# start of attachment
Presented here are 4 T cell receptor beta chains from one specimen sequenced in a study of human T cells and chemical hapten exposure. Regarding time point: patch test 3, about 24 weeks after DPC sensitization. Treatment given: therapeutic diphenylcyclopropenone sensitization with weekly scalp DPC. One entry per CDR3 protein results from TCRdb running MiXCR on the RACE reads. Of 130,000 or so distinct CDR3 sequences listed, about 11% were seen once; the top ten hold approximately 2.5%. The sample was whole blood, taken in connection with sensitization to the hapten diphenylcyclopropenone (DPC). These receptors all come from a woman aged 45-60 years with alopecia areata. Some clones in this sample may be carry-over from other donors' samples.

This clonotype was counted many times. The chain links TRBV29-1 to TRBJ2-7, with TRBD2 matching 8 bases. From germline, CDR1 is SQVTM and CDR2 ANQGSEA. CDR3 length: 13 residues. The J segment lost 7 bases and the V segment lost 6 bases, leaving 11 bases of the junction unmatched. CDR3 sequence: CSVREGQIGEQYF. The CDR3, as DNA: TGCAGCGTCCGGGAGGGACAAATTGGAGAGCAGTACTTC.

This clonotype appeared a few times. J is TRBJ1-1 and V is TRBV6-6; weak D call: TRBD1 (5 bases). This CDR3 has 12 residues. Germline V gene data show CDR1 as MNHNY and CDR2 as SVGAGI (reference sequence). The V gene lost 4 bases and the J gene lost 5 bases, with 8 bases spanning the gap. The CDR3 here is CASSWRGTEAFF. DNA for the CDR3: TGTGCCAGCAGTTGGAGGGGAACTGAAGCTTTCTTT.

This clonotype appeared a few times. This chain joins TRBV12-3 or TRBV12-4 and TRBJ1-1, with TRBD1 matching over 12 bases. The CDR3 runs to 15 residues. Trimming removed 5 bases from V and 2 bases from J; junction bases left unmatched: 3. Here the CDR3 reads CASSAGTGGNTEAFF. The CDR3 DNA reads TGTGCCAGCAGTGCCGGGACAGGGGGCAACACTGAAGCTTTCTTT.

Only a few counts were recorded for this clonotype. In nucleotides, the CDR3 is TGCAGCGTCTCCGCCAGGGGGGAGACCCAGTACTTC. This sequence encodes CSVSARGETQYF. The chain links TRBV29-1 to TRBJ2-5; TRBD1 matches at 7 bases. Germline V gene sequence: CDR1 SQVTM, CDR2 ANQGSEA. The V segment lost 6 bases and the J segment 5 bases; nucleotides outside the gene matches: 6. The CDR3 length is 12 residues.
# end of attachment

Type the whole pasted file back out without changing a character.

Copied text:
Presented here are 4 T cell receptor beta chains from one specimen sequenced in a study of human T cells and chemical hapten exposure. Regarding time point: patch test 3, about 24 weeks after DPC sensitization. Treatment given: therapeutic diphenylcyclopropenone sensitization with weekly scalp DPC. One entry per CDR3 protein results from TCRdb running MiXCR on the RACE reads. Of 130,000 or so distinct CDR3 sequences listed, about 11% were seen once; the top ten hold approximately 2.5%. The sample was whole blood, taken in connection with sensitization to the hapten diphenylcyclopropenone (DPC). These receptors all come from a woman aged 45-60 years with alopecia areata. Some clones in this sample may be carry-over from other donors' samples.

This clonotype was counted many times. The chain links TRBV29-1 to TRBJ2-7, with TRBD2 matching 8 bases. From germline, CDR1 is SQVTM and CDR2 ANQGSEA. CDR3 length: 13 residues. The J segment lost 7 bases and the V segment lost 6 bases, leaving 11 bases of the junction unmatched. CDR3 sequence: CSVREGQIGEQYF. The CDR3, as DNA: TGCAGCGTCCGGGAGGGACAAATTGGAGAGCAGTACTTC.

This clonotype appeared a few times. J is TRBJ1-1 and V is TRBV6-6; weak D call: TRBD1 (5 bases). This CDR3 has 12 residues. Germline V gene data show CDR1 as MNHNY and CDR2 as SVGAGI (reference sequence). The V gene lost 4 bases and the J gene lost 5 bases, with 8 bases spanning the gap. The CDR3 here is CASSWRGTEAFF. DNA for the CDR3: TGTGCCAGCAGTTGGAGGGGAACTGAAGCTTTCTTT.

This clonotype appeared a few times. This chain joins TRBV12-3 or TRBV12-4 and TRBJ1-1, with TRBD1 matching over 12 bases. The CDR3 runs to 15 residues. Trimming removed 5 bases from V and 2 bases from J; junction bases left unmatched: 3. Here the CDR3 reads CASSAGTGGNTEAFF. The CDR3 DNA reads TGTGCCAGCAGTGCCGGGACAGGGGGCAACACTGAAGCTTTCTTT.

Only a few counts were recorded for this clonotype. In nucleotides, the CDR3 is TGCAGCGTCTCCGCCAGGGGGGAGACCCAGTACTTC. This sequence encodes CSVSARGETQYF. The chain links TRBV29-1 to TRBJ2-5; TRBD1 matches at 7 bases. Germline V gene sequence: CDR1 SQVTM, CDR2 ANQGSEA. The V segment lost 6 bases and the J segment 5 bases; nucleotides outside the gene matches: 6. The CDR3 length is 12 residues.